Particular obsessions inevitably emerge as we try to bring you the coolest sustainability-related stories from around the internet. One of those, for whatever reason, is genius kids and teens. You guys love them! And with good reason, because they give us hope for the future (or anyway, I presume they give you hope for the future, because you are a decent person; they just make me feel horribly jealous and old). Here are your favorite prodigies from the past year.

The fifth-grade girl who discovered a new energy-storing molecule

“Man, what were YOU discovering when you were 10? Masturbation and Faith No More?”

The Omaha teen who donated her ungrateful friends’ fruit to the hungry

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“Under new healthy-lunch guidelines, students need to take at least one fruit or vegetable at every meal — but the controlling socialist anti-pizza agenda stops short of actually forcing them to eat it. Technically, they’re allowed to take a fruit and throw it out, play hacky sack with it, draw a face on it and teach it to sing ‘Habanera,’ etc. High schooler Kelli Schilken found this wasteful, so she pioneered a school program called ‘Fine, You Spoiled Brats, If You Won’t Eat That Apple We’ll Find Someone Who Will.’ We may be paraphrasing a bit.”

The 10-year-old girl who made Jamba Juice stop using styrofoam

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Mia and Sara Hansen

“Usually, stories of the ’10-year-old girl vs. multinational corporation’ format are heartwarming, but only because everyone learns a valuable lesson about the importance of trying and cooperating and sticking to your beliefs even when you can’t win. But Mia’s petition got a response from Jamba Juice within three weeks. They called her on the phone, and sent her a letter promising that they would get rid of styrofoam in their stores and switch to an “environmental alternative” by the end of next year. That’s an unusually quick and decisive reaction, even for adult activists with a ton of resources. For a fifth grader with an online petition, it’s extraordinary.”

The girl who inspired IBM to make a light-up crosswalk

“OK, IBM, when it comes to making a video you want people to share, asking cute kids for road safety ideas and then making them real is basically cheating.”

The high schooler who made her prom dress out of soda tabs

“Some people wear their commitment to reuse and sustainability on their sleeves; Regan Kerr wears hers to prom. The Colorado high school junior spent five months making her prom dress out of 5,114 soda can tabs (and no, before you ask, she didn’t drink 5,114 sodas by herself — she collected them over two years).”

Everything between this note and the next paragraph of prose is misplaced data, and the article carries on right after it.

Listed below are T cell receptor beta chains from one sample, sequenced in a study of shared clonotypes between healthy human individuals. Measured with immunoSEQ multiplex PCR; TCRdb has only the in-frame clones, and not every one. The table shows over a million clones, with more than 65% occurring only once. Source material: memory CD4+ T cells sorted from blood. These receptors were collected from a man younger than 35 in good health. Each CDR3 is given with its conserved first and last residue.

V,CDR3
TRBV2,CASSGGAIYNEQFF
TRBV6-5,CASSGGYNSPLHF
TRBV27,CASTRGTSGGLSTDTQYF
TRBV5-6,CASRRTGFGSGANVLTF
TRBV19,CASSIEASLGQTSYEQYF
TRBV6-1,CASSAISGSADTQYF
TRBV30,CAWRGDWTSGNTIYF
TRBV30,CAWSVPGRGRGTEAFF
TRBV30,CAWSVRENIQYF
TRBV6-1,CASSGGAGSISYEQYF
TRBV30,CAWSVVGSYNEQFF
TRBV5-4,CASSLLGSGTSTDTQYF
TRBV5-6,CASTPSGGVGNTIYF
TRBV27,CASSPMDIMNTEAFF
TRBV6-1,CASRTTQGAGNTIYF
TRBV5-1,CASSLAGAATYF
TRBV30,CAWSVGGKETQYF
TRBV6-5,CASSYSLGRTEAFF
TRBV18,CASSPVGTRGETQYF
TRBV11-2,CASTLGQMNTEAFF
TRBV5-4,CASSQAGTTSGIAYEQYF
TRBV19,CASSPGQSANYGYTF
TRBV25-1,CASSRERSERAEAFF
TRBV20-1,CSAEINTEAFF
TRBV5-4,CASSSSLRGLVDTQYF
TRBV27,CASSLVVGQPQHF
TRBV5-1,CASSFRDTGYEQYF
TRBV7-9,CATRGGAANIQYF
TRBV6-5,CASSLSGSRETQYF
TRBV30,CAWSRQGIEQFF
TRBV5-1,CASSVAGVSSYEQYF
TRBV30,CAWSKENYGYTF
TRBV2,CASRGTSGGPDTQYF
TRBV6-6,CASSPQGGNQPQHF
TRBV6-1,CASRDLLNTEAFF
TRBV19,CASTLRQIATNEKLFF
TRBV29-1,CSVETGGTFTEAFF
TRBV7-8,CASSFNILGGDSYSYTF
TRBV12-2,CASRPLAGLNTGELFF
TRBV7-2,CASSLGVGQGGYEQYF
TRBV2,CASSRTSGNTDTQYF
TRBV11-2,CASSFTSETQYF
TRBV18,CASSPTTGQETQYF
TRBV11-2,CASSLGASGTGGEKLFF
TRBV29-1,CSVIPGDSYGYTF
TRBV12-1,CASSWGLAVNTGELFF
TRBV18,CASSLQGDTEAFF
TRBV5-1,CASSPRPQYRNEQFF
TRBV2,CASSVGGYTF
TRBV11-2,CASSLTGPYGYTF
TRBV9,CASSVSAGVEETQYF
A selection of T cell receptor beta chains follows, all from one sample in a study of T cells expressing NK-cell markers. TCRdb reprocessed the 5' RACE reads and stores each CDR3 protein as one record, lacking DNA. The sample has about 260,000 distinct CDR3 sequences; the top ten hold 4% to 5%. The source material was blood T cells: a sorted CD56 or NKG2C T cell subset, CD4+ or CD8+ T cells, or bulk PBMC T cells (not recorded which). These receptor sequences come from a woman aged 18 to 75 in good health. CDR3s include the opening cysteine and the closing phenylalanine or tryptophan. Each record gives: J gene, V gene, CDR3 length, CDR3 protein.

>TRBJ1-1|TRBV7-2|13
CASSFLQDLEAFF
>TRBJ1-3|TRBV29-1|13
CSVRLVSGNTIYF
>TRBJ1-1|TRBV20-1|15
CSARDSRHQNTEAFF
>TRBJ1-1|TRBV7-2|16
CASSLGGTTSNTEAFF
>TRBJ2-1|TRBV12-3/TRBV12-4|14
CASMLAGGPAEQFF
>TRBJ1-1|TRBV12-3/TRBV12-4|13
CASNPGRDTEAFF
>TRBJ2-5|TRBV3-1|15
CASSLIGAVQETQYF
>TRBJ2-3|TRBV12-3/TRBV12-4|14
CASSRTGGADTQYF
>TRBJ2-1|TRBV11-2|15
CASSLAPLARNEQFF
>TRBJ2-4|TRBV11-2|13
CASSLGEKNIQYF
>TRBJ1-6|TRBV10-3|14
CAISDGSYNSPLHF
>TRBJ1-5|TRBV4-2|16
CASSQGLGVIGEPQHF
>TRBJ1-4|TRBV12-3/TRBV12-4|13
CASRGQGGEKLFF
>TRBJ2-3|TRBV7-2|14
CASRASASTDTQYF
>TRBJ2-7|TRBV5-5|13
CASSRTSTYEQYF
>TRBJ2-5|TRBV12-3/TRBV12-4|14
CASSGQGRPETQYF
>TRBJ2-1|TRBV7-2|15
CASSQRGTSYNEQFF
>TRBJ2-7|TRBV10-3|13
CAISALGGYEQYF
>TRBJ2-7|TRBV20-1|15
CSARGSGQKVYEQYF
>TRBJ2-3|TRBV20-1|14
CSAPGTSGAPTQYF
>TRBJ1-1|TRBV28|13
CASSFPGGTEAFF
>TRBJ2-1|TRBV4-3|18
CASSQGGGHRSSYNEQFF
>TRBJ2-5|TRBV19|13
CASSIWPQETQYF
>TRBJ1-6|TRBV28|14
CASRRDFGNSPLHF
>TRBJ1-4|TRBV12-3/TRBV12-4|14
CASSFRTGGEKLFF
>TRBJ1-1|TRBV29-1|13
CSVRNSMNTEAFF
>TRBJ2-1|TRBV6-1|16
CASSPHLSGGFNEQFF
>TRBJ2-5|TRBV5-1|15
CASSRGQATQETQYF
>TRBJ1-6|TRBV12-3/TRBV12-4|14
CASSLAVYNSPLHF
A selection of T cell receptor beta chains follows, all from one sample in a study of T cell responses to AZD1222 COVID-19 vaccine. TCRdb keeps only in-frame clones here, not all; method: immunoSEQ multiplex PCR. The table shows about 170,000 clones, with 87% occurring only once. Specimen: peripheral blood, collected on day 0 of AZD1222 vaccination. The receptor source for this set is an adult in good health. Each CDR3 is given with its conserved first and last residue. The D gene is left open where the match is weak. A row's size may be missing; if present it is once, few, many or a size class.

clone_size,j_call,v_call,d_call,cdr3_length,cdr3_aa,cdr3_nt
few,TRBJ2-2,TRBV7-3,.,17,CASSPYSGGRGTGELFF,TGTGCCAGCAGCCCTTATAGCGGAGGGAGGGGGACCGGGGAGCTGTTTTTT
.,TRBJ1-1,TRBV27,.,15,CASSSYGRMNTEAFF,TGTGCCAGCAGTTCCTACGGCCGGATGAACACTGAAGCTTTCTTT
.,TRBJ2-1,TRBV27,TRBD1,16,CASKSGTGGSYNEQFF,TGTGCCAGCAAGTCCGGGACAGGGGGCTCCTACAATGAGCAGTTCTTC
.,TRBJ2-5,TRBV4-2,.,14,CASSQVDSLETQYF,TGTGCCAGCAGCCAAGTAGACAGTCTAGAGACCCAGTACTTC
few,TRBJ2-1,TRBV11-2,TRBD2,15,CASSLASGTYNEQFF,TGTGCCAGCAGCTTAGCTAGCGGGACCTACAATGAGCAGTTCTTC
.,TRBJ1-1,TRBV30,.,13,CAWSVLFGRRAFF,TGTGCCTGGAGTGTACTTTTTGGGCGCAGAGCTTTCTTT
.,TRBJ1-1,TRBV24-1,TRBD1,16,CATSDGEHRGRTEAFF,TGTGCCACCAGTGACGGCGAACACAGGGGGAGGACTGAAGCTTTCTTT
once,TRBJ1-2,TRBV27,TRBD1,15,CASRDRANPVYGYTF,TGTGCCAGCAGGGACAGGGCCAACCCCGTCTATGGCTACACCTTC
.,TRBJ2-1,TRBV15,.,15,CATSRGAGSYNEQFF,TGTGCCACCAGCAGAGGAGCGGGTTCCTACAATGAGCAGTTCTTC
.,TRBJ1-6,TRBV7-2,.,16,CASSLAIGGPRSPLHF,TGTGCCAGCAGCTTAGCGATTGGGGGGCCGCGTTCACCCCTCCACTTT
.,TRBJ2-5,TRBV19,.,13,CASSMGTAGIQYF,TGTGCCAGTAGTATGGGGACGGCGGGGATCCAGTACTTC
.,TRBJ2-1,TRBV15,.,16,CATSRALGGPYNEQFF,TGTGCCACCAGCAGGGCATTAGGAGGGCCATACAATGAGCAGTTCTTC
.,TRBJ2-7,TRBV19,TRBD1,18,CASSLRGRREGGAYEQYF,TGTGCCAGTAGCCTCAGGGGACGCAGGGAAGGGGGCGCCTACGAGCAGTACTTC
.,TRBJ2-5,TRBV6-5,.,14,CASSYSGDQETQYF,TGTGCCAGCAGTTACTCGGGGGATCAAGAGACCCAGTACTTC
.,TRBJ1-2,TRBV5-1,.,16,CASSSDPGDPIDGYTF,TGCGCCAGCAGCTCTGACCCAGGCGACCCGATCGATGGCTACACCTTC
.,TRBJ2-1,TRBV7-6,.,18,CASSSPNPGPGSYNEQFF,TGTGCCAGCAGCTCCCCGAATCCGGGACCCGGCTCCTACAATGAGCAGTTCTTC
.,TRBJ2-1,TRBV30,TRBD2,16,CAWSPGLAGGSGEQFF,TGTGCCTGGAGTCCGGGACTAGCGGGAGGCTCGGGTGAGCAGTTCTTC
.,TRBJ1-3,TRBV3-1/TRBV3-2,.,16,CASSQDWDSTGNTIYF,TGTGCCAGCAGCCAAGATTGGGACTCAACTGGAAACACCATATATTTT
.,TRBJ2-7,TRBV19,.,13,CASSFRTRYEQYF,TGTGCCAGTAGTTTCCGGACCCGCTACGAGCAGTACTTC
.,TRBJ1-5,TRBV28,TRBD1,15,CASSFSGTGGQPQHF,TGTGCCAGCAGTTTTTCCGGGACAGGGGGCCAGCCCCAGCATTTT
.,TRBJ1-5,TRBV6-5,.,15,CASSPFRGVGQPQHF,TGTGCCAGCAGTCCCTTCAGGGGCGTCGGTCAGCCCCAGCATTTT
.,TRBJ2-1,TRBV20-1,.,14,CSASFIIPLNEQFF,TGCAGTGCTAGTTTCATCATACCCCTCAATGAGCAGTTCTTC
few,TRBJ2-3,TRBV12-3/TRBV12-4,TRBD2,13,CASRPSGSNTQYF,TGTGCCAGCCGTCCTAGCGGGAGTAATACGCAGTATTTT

The kid who built his own tiny home so he could move out of his parents’ house

“He’s been living in the house instead of in his childhood bedroom, and he has it registered as a trailer, so he can drive it to college if he has somewhere to park it.”

The teenage girls from Nigeria who built a urine-powered generator

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“So next time you pee and are about to flush it away to the pee’s happy hunting grounds, think about how these girls are so young and smart and innovative. And ask yourself, would you like a lower electric bill? Would you be willing to pee to get it?”

The 13-year-old genius from Sierra Leone

“Next time you think you’re really smart because you installed your own car stereo or fixed your toilet, you might want to check your ego with the knowledge that a 13-year-old kid from Sierra Leone named Kelvin Doe is probably about 400 times smarter than you are. With almost no training, he is able to build — often from scraps he finds in the trash — batteries, transmitters, and generators.”

The 9-year-old whose blog forced her school to change lunch

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“Martha Payne had some sad-ass lunches at her school in Scotland — unsatisfying food that sometimes had more hair than vegetables. So the 9-year-old decided to start a blog with photos and vital statistics about her meals. Almost immediately, the blog got international attention, including from prominent school lunch busybody Jamie Oliver. Result? Martha’s dad just met with the local council, and it announced that kids could have unlimited salad, fruit, and bread.”